Tuesday, October 27, 2015

Modi's Most Powerful Enemy: Bureaucracy - Sutanu Guru wonders if this regime can succeed in reforming India's rotten 'steel frame'

Prime Minister Narendra Modi is facing a formidable bureaucracy
Today happens to be Ganesh Chaturthi. It also happens to be the birthday of Prime Minister Narendra Modi. If you believe gossip, many bureaucrats today are praying to Lord Ganesh and seeking a single term for the Prime Minister. Last evening, the NDA regime dropped a bombshell on bureaucrats. It has decided that bureaucrats who are either incompetent or tainted, or both, will face compulsory retirement after they celebrate their 50th birthday. Like in many senior positions in the private sector, they will get three months to pack their bags.
If this decision is actually implemented, it would be a monumental achievement. Indian bureaucrats might think that they constitute the steel frame that holds the country together. But the average citizen loathes and detests Indian bureaucrats. For the aam aadmi, the bureaucrat is inaccessible, arrogant, unaccountable and often corrupt to the core. This is not a sweeping generalization or judgement. Many individual bureaucrats are indeed inspirational role models. But as a group, they have behaved like parasites who have done everything possible to prevent the innate entrepreneurial energies of India from blossoming. Sure, politicians too have done that. But many of them get kicked out by voters every five years or so. Not so with Indian bureaucrats.
Let me give you two examples of the mischief (I don't know if deliberate or not) that bureaucracy is capable of; and how that can inflict irreparable damage. Finance Minister Arun Jaitley keeps repeating ad nauseum that his government is committed to simplifying tax rules and procedures for individuals as well as companies. Last year, when he was out of India, the "babus" released a new income tax form that horrified even diehard supporters of Modi. This marvel of a form required tax payers to detail all expenses incurred in foreign trips apart from many other infuriating requirements. Jaitley was forced to "order" his babus to withdraw that "order". But his reputation as a reformer was virtually shattered. The second example relates to the sensitive and controversial issue of One Rank, One Pension (OROP). The Prime Minister had made a solemn commitment to implement it during his election campaign. But thanks to bureaucrats, the decision kept getting delayed. Matters reached a stage where armed forces veterans started losing faith and trust in Modi. Even when the decision was announced formally by the Defense Minister Manohar Parrikar, the babus managed to create confusion and rift. The official statement had the words "voluntary retirement". Instead of celebrating the implementation of OROP, veterans were wondering what this meant. It took a public clarification from Modi to clear the air. But the damage had been done by then.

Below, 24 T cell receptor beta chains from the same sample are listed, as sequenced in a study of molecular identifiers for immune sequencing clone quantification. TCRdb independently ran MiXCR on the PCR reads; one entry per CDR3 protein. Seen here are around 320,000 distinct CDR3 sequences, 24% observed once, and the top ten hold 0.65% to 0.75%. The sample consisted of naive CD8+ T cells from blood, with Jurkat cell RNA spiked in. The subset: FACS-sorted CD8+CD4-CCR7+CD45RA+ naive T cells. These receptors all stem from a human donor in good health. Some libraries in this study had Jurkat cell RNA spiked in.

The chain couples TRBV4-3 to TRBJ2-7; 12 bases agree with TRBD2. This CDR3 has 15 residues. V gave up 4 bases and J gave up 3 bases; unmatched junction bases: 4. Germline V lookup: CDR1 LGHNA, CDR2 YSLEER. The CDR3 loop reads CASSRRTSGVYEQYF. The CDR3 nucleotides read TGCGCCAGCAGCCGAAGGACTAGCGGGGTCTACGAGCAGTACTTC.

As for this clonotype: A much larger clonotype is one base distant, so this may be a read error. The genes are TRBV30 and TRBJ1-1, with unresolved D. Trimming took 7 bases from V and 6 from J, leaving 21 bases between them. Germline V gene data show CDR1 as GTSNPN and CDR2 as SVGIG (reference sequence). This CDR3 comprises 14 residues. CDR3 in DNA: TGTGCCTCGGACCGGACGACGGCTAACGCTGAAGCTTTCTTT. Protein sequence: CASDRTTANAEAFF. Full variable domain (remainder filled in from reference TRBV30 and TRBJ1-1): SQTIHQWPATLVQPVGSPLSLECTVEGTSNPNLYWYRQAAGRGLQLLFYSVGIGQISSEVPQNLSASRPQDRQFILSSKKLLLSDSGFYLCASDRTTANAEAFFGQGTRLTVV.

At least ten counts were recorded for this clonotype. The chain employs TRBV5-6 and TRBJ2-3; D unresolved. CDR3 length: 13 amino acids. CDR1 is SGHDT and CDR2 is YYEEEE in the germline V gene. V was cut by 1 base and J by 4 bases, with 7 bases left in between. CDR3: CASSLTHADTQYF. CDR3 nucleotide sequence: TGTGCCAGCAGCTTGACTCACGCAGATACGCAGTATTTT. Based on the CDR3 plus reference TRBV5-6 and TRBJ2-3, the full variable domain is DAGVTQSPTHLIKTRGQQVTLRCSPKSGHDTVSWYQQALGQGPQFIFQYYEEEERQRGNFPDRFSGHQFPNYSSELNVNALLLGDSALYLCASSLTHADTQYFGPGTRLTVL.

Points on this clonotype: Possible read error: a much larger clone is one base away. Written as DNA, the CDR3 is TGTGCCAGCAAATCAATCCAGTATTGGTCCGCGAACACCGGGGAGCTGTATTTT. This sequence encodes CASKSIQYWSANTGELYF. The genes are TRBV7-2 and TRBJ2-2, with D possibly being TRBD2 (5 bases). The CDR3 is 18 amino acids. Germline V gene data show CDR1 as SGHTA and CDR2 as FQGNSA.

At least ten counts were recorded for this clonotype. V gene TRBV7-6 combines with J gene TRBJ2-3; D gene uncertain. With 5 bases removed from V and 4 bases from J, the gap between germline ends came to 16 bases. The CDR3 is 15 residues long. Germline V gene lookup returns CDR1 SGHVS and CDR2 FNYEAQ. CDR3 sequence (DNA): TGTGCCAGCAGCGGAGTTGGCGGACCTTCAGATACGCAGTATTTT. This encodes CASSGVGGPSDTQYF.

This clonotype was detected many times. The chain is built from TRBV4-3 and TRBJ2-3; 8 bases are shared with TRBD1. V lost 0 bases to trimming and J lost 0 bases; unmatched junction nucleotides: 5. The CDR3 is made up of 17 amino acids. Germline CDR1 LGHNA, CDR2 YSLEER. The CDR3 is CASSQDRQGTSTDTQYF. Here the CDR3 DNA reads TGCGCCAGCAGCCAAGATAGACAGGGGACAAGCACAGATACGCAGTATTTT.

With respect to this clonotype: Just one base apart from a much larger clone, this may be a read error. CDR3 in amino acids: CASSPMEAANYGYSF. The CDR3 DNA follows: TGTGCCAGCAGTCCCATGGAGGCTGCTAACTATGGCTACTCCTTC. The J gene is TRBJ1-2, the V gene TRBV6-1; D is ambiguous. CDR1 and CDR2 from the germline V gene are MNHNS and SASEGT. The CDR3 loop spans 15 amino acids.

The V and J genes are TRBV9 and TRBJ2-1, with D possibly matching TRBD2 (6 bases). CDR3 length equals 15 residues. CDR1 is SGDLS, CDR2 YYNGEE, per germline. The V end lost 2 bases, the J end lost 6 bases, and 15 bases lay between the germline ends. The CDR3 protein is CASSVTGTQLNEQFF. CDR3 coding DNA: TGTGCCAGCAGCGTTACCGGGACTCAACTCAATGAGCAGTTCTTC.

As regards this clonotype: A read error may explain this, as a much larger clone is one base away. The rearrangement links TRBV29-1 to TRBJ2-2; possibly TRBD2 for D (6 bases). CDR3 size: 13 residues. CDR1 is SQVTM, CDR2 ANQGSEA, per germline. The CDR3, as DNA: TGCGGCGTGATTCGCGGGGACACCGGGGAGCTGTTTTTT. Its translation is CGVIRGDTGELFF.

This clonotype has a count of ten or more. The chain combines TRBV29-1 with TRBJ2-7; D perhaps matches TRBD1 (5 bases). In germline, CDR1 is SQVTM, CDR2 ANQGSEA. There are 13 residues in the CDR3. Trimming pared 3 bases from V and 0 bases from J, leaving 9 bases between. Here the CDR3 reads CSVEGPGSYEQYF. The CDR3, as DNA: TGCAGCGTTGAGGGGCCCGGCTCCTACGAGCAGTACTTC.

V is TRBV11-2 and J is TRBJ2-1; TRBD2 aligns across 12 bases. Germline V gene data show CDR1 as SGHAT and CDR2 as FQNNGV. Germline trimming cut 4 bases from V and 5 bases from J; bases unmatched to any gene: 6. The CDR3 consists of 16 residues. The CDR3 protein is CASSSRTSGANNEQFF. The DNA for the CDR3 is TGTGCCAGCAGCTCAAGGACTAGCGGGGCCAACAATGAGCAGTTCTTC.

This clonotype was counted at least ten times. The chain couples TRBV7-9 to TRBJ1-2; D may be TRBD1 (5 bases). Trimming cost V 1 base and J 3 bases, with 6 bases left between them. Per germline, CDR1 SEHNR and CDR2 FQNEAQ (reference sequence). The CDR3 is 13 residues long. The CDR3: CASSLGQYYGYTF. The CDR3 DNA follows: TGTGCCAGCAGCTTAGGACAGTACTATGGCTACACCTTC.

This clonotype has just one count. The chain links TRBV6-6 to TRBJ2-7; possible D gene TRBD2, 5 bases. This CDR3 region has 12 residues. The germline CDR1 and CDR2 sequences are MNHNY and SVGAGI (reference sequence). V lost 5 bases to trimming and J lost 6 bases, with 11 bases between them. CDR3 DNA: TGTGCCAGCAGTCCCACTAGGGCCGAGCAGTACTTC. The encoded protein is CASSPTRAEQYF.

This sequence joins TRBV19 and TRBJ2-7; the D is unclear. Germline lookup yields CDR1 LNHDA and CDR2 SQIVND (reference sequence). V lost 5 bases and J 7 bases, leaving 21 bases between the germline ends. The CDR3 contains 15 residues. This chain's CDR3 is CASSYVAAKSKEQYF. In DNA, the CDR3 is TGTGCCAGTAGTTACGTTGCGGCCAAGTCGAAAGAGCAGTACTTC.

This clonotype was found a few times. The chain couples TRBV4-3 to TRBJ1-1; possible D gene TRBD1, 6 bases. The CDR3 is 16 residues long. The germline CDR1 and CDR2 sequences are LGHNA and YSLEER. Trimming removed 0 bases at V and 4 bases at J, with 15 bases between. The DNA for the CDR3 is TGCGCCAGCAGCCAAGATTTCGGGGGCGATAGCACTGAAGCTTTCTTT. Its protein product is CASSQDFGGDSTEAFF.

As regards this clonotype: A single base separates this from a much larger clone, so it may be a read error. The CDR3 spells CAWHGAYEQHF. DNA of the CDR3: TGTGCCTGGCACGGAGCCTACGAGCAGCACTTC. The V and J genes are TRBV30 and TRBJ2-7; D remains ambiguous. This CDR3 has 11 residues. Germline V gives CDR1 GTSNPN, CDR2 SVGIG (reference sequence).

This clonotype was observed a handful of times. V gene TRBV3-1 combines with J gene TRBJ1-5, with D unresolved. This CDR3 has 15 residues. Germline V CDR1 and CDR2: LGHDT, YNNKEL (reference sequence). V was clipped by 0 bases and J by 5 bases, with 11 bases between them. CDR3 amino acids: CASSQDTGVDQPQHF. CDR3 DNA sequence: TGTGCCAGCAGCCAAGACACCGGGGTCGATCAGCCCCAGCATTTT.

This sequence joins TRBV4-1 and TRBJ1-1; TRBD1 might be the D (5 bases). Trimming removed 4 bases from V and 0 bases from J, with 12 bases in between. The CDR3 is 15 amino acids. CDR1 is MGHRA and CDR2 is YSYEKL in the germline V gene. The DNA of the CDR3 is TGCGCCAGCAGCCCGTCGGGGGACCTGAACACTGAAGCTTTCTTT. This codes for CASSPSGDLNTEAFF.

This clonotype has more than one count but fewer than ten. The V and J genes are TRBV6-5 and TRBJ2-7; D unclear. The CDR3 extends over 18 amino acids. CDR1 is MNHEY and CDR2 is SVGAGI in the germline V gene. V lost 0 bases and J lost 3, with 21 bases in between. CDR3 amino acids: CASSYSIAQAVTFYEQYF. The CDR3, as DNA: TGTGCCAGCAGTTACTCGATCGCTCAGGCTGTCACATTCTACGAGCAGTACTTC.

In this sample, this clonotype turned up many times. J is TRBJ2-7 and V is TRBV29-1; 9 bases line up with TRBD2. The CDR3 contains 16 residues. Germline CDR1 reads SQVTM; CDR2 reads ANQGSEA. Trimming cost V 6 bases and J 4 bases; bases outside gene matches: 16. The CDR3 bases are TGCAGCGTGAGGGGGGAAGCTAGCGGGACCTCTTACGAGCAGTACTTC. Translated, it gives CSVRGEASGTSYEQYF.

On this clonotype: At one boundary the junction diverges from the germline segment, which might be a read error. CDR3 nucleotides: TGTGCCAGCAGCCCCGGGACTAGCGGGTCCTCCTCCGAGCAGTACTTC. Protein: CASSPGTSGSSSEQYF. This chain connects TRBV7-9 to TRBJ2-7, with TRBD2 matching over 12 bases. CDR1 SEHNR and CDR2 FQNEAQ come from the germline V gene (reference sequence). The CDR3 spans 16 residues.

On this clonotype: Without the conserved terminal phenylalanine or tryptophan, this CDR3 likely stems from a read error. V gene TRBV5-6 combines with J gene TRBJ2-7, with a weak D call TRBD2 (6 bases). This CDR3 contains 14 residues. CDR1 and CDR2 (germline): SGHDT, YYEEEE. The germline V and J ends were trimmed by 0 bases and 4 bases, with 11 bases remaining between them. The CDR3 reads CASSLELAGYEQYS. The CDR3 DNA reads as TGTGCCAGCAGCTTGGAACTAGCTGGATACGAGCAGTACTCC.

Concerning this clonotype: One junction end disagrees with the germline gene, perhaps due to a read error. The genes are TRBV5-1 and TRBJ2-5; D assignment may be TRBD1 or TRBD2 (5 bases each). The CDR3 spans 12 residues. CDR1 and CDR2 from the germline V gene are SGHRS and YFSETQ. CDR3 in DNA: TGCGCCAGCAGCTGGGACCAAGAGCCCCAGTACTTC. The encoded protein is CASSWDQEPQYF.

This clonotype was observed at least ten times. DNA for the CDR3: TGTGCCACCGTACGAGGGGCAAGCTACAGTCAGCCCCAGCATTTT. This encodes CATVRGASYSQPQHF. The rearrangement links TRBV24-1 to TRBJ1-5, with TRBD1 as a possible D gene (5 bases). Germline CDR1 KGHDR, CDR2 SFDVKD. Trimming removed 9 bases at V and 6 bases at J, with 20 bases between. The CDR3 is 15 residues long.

It is not as if no efforts have been made to reform Indian bureaucracy and governance. An Administrative Reforms Commission was first set up in 1966 to suggest reforms. It submitted about 20 reports before being wound up in the 1970s. No recommendation made about bureaucrats being made accountable and more responsive to citizens was implemented. The second such Commission was formed in 2005 and has submitted about 15 reports. Any implementation of accountability? Sorry. Three successive Pay Commissions since the 1980s have strongly recommended basic steps like performance based increments and promotions for bureaucrats. Nothing doing.
The problem is that the bureaucracy, like an army of termites, has so deeply infiltrated every institution and organization of governance that they have become de facto lords and masters. The telecom regulator is usually a retired IAS officer. The Chief Information Commissioner is usually a retired IAS officer; someone who has perhaps spent his entire career thwarting transparency! The Competition Commission of India is headed by an IAS officer. The Election Commission is inhabited by retired IAS officers. The administrative tribunals are headed by retired IAS officers. The aviation regulator is invariably a retired IAS officer. The UPSC chairman is usually a retired IAS…. The list is endless. People in the know joke that it is a divine blessing that the Delhi Metro was headed by a technocrat like E. Sreedharan. If an IAS had headed it, the damn thing might still be under construction!
Very soon, the recommendations of the Seventh Pay Commission (inhabited mostly by retired bureaucrats) will be submitted. There will be strong recommendations about variable pay, transparent performance appraisals and increments and promotions linked to performance. Perhaps Modi might gather the political will to finally bite the bullet and implement reforms in bureaucracy. The decision to compulsorily retire some after the age of 50 looks like a promising first step. But make no mistake: the Empire will strike back; and viciously. More than political opponents, it is this entrenched mafia that will make every attempt to derail his governance agenda.

- See more at: http://www.businessworld.in/economy-india/modis-most-powerful-enemy-bureaucracy#sthash.FSqPtpgY.cLdkQRVP.dpuf

No comments:

Post a Comment